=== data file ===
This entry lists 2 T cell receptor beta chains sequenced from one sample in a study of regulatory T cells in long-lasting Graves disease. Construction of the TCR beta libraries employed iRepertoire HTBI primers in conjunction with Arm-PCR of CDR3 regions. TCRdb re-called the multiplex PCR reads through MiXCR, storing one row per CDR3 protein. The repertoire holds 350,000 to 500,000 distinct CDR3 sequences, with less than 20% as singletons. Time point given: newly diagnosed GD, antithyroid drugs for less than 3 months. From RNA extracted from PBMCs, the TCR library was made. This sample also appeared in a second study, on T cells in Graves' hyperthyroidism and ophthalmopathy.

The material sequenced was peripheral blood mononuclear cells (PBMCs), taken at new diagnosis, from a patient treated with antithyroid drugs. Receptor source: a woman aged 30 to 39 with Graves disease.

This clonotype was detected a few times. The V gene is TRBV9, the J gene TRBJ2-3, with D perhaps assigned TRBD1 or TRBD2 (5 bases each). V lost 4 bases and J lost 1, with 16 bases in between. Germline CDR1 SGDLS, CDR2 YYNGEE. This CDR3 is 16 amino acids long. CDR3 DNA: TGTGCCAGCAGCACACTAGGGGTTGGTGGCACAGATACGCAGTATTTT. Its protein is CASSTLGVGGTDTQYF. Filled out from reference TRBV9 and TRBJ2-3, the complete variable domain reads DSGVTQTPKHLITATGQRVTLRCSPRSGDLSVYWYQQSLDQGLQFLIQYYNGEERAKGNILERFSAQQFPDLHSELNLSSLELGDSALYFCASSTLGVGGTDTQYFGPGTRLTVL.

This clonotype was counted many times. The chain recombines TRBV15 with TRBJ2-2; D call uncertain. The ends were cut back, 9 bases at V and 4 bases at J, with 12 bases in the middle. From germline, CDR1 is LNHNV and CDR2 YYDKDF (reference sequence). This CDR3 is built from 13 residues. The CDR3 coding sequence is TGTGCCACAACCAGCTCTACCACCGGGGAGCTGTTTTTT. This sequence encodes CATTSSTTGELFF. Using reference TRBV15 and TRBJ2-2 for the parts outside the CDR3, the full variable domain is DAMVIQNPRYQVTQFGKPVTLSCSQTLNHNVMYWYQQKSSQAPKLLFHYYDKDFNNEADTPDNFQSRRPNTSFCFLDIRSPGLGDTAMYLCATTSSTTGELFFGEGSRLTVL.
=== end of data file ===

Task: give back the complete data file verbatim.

This entry lists 2 T cell receptor beta chains sequenced from one sample in a study of regulatory T cells in long-lasting Graves disease. Construction of the TCR beta libraries employed iRepertoire HTBI primers in conjunction with Arm-PCR of CDR3 regions. TCRdb re-called the multiplex PCR reads through MiXCR, storing one row per CDR3 protein. The repertoire holds 350,000 to 500,000 distinct CDR3 sequences, with less than 20% as singletons. Time point given: newly diagnosed GD, antithyroid drugs for less than 3 months. From RNA extracted from PBMCs, the TCR library was made. This sample also appeared in a second study, on T cells in Graves' hyperthyroidism and ophthalmopathy.

The material sequenced was peripheral blood mononuclear cells (PBMCs), taken at new diagnosis, from a patient treated with antithyroid drugs. Receptor source: a woman aged 30 to 39 with Graves disease.

This clonotype was detected a few times. The V gene is TRBV9, the J gene TRBJ2-3, with D perhaps assigned TRBD1 or TRBD2 (5 bases each). V lost 4 bases and J lost 1, with 16 bases in between. Germline CDR1 SGDLS, CDR2 YYNGEE. This CDR3 is 16 amino acids long. CDR3 DNA: TGTGCCAGCAGCACACTAGGGGTTGGTGGCACAGATACGCAGTATTTT. Its protein is CASSTLGVGGTDTQYF. Filled out from reference TRBV9 and TRBJ2-3, the complete variable domain reads DSGVTQTPKHLITATGQRVTLRCSPRSGDLSVYWYQQSLDQGLQFLIQYYNGEERAKGNILERFSAQQFPDLHSELNLSSLELGDSALYFCASSTLGVGGTDTQYFGPGTRLTVL.

This clonotype was counted many times. The chain recombines TRBV15 with TRBJ2-2; D call uncertain. The ends were cut back, 9 bases at V and 4 bases at J, with 12 bases in the middle. From germline, CDR1 is LNHNV and CDR2 YYDKDF (reference sequence). This CDR3 is built from 13 residues. The CDR3 coding sequence is TGTGCCACAACCAGCTCTACCACCGGGGAGCTGTTTTTT. This sequence encodes CATTSSTTGELFF. Using reference TRBV15 and TRBJ2-2 for the parts outside the CDR3, the full variable domain is DAMVIQNPRYQVTQFGKPVTLSCSQTLNHNVMYWYQQKSSQAPKLLFHYYDKDFNNEADTPDNFQSRRPNTSFCFLDIRSPGLGDTAMYLCATTSSTTGELFFGEGSRLTVL.